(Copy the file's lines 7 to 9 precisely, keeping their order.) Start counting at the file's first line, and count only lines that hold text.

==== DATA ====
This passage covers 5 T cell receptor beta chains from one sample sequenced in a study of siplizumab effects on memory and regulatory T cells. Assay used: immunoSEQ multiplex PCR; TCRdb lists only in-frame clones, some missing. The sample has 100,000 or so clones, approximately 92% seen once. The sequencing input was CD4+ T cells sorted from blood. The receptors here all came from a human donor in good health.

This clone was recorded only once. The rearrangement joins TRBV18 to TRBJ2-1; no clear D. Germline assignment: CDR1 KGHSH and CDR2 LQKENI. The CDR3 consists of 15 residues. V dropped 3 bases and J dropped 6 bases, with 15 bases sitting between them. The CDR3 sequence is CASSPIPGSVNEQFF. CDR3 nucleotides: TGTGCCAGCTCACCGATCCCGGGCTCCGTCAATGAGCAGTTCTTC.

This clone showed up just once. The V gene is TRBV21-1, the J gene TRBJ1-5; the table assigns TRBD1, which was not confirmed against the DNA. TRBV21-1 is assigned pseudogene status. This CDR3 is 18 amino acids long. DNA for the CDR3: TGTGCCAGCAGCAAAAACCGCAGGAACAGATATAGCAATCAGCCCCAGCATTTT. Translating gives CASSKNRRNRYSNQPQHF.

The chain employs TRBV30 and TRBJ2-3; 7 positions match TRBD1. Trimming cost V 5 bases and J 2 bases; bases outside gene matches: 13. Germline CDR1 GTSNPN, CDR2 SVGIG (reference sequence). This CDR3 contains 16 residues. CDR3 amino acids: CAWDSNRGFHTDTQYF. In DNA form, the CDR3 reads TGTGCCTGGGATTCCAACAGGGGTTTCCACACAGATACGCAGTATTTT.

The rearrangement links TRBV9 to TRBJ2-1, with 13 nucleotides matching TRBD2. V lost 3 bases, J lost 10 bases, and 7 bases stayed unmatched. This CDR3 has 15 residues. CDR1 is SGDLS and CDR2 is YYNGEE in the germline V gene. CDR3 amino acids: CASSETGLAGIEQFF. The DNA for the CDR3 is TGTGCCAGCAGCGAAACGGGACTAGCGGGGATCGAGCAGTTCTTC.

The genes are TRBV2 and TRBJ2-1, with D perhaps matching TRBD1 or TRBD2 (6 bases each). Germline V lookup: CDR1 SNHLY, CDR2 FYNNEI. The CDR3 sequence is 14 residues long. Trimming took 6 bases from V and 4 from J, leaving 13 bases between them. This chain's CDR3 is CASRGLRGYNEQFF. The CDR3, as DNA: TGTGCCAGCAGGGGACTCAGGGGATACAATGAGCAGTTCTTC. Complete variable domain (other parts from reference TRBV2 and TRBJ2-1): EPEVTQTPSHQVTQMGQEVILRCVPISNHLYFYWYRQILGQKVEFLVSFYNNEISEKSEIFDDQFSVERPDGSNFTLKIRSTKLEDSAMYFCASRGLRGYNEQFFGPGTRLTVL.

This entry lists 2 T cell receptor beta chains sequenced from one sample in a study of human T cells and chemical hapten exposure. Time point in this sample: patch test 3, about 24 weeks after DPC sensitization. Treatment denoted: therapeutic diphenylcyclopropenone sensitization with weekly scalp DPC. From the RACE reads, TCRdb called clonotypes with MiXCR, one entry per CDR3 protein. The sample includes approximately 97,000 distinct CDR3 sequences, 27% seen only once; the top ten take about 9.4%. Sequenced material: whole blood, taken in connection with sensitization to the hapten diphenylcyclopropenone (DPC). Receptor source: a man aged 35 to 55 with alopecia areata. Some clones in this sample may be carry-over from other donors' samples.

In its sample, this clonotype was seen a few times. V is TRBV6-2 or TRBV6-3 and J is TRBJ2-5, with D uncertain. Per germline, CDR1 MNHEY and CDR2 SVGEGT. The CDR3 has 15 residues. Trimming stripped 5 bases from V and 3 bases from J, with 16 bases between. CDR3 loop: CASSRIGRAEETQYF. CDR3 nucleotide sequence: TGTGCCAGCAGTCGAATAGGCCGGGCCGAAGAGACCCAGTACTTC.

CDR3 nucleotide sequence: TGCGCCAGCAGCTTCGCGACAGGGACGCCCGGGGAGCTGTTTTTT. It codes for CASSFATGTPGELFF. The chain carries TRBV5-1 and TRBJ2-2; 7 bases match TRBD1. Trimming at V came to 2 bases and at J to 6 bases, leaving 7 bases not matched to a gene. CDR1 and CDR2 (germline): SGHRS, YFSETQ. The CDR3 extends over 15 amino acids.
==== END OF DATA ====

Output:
This entry lists 2 T cell receptor beta chains sequenced from one sample in a study of human T cells and chemical hapten exposure. Time point in this sample: patch test 3, about 24 weeks after DPC sensitization. Treatment denoted: therapeutic diphenylcyclopropenone sensitization with weekly scalp DPC. From the RACE reads, TCRdb called clonotypes with MiXCR, one entry per CDR3 protein. The sample includes approximately 97,000 distinct CDR3 sequences, 27% seen only once; the top ten take about 9.4%. Sequenced material: whole blood, taken in connection with sensitization to the hapten diphenylcyclopropenone (DPC). Receptor source: a man aged 35 to 55 with alopecia areata. Some clones in this sample may be carry-over from other donors' samples.

In its sample, this clonotype was seen a few times. V is TRBV6-2 or TRBV6-3 and J is TRBJ2-5, with D uncertain. Per germline, CDR1 MNHEY and CDR2 SVGEGT. The CDR3 has 15 residues. Trimming stripped 5 bases from V and 3 bases from J, with 16 bases between. CDR3 loop: CASSRIGRAEETQYF. CDR3 nucleotide sequence: TGTGCCAGCAGTCGAATAGGCCGGGCCGAAGAGACCCAGTACTTC.

CDR3 nucleotide sequence: TGCGCCAGCAGCTTCGCGACAGGGACGCCCGGGGAGCTGTTTTTT. It codes for CASSFATGTPGELFF. The chain carries TRBV5-1 and TRBJ2-2; 7 bases match TRBD1. Trimming at V came to 2 bases and at J to 6 bases, leaving 7 bases not matched to a gene. CDR1 and CDR2 (germline): SGHRS, YFSETQ. The CDR3 extends over 15 amino acids.